• FreightFriend

How Do You Grow from a Small Freight Broker into a Medium-Sized Brokerage?



The freight brokerage business is incredibly competitive, as anyone in the industry can tell you. Not only are there more than 17,000 licensed freight brokers in the United States, but brokerages today also have to find a way to compete with mega-sized digital freight brokers.


So, how do you grow your small brokerage into a medium-sized brokerage so you can start bringing in more clients and more revenue? How do you step up your game to get to the next level? The following steps are a good place to start.


Take a Look at Organizational Structure

Start by evaluating where you’re at, where you want to be, and how you’ll need to change your organizational structure to get there. If you’re currently an army of one (or maybe a few), you may find that by increasing your workload, you’ll need to create additional positions. For instance, if you currently keep track of all the accounting, consider whether you’ll have time for that if you double your workload.


You might also look at how work is distributed. Should you switch from a cradle-to-grave model to a split model as you grow to improve efficiency and bandwidth? Should you, as an owner or manager, still be covering loads or would your time be better spent leading and networking?


Along with organizational structure, you can look at avenues for new business that correlate with your current strategy. For example, you could expand your freight type offerings, take on larger shippers in your niche, take on new types of shippers, or add LTL options if you’re exclusively an FTL broker.


Get Your Team Together

Should you try to get new clients so you can pay to expand your team or should you hire a new team so you can get new clients? It’s a difficult question for a lot of brokers, kind of a chicken and the egg thing. If you hire first, you have to pay people before your revenue increases, but if you hire after you’ve won new business, you might not be able to maintain customer satisfaction or say yes to every great opportunity without the staff to back you up.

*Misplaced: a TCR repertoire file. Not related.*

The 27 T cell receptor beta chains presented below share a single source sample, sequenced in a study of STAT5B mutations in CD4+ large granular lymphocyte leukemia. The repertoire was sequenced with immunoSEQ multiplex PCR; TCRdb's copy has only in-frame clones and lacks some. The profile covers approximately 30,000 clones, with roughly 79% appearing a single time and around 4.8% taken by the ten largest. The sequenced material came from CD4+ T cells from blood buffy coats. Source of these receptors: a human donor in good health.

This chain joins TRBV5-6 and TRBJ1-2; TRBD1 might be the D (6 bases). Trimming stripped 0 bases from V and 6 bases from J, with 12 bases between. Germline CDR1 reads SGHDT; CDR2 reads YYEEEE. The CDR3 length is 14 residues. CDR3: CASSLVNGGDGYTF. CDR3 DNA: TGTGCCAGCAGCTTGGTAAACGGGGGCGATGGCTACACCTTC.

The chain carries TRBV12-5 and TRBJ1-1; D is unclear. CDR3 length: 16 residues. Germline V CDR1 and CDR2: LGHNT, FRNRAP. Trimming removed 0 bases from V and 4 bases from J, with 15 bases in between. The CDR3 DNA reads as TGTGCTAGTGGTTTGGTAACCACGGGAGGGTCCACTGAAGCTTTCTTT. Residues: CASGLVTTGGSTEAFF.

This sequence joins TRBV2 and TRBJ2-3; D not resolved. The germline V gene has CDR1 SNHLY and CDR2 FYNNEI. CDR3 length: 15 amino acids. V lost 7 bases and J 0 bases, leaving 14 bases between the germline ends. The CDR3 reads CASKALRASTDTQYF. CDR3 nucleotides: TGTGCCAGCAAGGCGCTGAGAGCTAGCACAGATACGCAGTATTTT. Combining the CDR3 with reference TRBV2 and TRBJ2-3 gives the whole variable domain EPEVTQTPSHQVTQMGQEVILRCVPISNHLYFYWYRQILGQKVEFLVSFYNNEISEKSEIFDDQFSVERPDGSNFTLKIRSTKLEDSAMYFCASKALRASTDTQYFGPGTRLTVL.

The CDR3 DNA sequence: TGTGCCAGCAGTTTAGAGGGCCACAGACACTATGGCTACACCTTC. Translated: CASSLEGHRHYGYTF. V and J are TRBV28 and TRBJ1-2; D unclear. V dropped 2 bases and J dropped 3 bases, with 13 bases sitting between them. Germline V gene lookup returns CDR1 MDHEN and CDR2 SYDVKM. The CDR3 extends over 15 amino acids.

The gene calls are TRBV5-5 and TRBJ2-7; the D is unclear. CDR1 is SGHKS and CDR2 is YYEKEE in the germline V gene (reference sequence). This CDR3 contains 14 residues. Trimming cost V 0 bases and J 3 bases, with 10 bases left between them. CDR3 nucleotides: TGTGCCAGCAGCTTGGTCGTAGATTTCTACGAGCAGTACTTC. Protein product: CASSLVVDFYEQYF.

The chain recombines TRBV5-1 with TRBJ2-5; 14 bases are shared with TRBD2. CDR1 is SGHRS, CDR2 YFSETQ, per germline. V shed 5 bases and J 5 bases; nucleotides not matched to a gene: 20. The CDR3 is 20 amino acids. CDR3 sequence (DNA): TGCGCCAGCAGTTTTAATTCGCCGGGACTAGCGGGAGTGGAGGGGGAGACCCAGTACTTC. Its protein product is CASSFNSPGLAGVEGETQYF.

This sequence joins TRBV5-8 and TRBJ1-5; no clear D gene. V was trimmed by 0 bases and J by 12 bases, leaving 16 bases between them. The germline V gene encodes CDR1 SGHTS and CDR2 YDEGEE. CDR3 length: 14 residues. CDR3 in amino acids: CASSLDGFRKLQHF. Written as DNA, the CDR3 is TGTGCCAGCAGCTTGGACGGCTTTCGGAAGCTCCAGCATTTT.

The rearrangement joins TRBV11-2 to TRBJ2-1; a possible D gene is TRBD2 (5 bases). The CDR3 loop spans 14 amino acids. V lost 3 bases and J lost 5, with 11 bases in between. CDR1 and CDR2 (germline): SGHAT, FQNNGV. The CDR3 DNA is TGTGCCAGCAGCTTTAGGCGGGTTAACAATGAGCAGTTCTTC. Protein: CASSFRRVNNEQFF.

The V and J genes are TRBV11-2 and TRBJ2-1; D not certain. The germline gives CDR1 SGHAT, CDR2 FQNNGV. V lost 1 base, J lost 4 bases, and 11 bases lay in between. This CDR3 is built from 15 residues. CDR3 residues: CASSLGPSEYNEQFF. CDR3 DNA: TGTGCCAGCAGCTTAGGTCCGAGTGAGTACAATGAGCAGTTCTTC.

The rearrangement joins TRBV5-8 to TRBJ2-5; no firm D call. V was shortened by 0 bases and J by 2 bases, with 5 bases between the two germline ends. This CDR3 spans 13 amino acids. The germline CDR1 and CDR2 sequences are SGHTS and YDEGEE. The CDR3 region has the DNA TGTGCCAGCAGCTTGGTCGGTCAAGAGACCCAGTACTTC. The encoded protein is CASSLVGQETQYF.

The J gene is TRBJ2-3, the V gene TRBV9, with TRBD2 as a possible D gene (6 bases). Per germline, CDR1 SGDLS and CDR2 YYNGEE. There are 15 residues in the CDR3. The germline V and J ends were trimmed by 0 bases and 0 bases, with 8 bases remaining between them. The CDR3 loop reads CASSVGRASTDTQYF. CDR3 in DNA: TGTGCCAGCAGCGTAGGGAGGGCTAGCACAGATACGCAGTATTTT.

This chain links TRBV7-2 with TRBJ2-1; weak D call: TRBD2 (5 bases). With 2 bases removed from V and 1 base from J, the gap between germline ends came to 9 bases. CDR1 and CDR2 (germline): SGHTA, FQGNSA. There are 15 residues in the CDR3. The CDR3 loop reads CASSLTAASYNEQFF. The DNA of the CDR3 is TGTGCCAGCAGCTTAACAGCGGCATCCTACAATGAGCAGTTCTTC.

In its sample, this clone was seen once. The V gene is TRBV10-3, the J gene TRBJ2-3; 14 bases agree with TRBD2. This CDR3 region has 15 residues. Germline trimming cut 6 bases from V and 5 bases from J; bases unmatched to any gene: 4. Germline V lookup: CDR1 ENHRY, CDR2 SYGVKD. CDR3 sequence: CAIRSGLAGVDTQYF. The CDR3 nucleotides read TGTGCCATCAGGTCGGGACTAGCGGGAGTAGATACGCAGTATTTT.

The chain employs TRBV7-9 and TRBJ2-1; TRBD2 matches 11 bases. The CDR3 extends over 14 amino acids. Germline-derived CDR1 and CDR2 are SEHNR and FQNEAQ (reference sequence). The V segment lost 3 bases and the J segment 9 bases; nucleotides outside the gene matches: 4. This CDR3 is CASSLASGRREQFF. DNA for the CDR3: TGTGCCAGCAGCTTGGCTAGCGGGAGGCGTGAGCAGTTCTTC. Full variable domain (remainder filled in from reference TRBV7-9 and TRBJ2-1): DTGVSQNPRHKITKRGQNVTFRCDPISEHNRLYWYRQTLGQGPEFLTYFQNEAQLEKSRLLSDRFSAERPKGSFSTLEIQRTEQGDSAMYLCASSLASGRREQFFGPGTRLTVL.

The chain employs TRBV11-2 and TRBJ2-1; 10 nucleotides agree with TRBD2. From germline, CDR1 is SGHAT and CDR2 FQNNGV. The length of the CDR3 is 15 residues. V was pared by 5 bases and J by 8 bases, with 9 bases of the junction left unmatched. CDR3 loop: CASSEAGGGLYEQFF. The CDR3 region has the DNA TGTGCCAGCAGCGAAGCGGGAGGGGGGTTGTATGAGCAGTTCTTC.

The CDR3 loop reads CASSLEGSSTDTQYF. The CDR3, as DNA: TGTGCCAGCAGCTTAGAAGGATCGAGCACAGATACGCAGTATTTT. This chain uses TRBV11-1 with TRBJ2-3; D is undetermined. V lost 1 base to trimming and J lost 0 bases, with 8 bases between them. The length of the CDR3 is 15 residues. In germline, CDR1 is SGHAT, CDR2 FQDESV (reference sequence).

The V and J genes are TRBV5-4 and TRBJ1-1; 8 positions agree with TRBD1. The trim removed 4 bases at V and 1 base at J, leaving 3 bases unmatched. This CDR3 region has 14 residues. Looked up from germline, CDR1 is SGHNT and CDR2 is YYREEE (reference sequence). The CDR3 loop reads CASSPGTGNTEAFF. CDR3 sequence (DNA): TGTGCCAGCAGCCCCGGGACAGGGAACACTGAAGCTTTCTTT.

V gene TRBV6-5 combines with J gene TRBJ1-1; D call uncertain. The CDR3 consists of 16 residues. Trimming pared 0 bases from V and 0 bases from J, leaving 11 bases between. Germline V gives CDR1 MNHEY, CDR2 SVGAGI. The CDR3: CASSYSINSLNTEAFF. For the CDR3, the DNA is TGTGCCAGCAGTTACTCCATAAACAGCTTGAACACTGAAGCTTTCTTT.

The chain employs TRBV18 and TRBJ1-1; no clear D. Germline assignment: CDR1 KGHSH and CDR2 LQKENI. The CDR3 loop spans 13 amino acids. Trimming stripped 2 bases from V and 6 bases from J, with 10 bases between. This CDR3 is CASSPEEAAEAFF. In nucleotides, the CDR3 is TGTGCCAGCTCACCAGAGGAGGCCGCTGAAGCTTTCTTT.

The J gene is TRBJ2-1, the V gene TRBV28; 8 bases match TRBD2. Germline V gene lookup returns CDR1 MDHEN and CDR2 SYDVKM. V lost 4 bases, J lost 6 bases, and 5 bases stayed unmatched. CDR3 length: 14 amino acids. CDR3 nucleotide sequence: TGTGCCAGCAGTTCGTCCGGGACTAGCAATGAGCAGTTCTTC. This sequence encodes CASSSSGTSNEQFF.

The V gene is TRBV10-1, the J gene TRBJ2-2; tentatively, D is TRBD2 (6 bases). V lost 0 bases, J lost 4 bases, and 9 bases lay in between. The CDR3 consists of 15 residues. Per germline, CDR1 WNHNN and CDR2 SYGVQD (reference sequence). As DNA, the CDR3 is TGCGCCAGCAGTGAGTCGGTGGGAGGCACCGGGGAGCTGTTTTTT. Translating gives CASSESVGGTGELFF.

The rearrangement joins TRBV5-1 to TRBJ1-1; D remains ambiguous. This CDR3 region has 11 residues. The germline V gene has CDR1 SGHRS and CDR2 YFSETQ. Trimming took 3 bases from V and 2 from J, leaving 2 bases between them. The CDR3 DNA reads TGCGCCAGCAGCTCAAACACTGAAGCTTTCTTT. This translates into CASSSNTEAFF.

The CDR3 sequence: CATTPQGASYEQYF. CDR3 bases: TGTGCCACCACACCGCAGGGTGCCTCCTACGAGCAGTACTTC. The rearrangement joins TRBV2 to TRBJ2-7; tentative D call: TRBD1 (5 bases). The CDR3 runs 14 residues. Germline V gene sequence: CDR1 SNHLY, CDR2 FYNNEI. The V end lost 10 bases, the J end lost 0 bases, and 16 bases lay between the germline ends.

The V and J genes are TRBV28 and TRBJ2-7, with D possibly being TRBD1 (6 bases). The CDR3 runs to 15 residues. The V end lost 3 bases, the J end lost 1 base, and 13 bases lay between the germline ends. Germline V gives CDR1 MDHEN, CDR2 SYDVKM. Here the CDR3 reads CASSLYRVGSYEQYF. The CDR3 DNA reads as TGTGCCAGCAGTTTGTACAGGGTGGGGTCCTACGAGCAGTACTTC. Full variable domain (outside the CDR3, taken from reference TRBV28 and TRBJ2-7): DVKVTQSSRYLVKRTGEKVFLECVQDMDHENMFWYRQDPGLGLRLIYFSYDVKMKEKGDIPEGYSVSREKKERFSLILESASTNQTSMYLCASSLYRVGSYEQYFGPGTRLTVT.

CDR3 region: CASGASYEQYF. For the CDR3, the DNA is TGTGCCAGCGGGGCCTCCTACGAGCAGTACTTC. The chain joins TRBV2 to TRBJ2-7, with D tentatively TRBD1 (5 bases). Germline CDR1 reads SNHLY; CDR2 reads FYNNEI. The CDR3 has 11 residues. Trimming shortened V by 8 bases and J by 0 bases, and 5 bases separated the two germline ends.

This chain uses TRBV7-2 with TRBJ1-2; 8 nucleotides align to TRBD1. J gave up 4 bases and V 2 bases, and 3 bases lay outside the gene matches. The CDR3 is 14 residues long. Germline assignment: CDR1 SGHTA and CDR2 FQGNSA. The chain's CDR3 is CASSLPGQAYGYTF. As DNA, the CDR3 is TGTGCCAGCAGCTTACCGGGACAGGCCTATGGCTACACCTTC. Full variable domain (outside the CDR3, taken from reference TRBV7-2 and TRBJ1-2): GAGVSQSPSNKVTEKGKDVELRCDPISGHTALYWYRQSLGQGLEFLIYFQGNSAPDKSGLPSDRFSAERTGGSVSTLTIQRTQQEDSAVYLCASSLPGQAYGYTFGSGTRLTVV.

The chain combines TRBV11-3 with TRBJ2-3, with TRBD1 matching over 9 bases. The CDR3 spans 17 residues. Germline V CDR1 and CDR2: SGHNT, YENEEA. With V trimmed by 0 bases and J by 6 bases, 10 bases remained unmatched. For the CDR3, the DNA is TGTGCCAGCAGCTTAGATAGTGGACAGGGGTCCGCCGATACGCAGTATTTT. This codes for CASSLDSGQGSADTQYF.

Our suggestion: Hire the right talent and they’ll go after leads and bring in enough new business that you don’t have to worry that you laid out hiring expenses and salary before the new money started rolling in.

Expand Your Tech Capabilities

Simply put, it’s difficult to get and keep clients if you don’t have the tech solutions that make you competitive with other top brokers. A lot of small carriers are lacking in this arena, and growing without stepping up your game in the tech department is difficult.


Look into a great TMS, tracking system, and an efficient freight payment system so that you can give your shippers and carriers the experience they expect. As you continue to grow, truckload procurement tools like FreightFriend can help you match your freight to the right capacity and get your loads covered.


Network!

Freight brokers often overlook the importance of networking, but it’s a great way to help you bring in new clients and get referrals from the right people in your niche. Building relationships with shippers, carriers, and others in your industry may prove invaluable on your path to growth.


As is the case in nearly any venture, you’ll need to be prepared to lay out at least a little capital to get where you’re going. If you invest it soundly and serve your clients and carriers well, you can bank on good returns.

 

Ready to see how procurement can be your competitive advantage? FreightFriend can help you realize your potential. See how quickly you can realize your ROI or learn more about our digital freight matching and dynamic routing guide.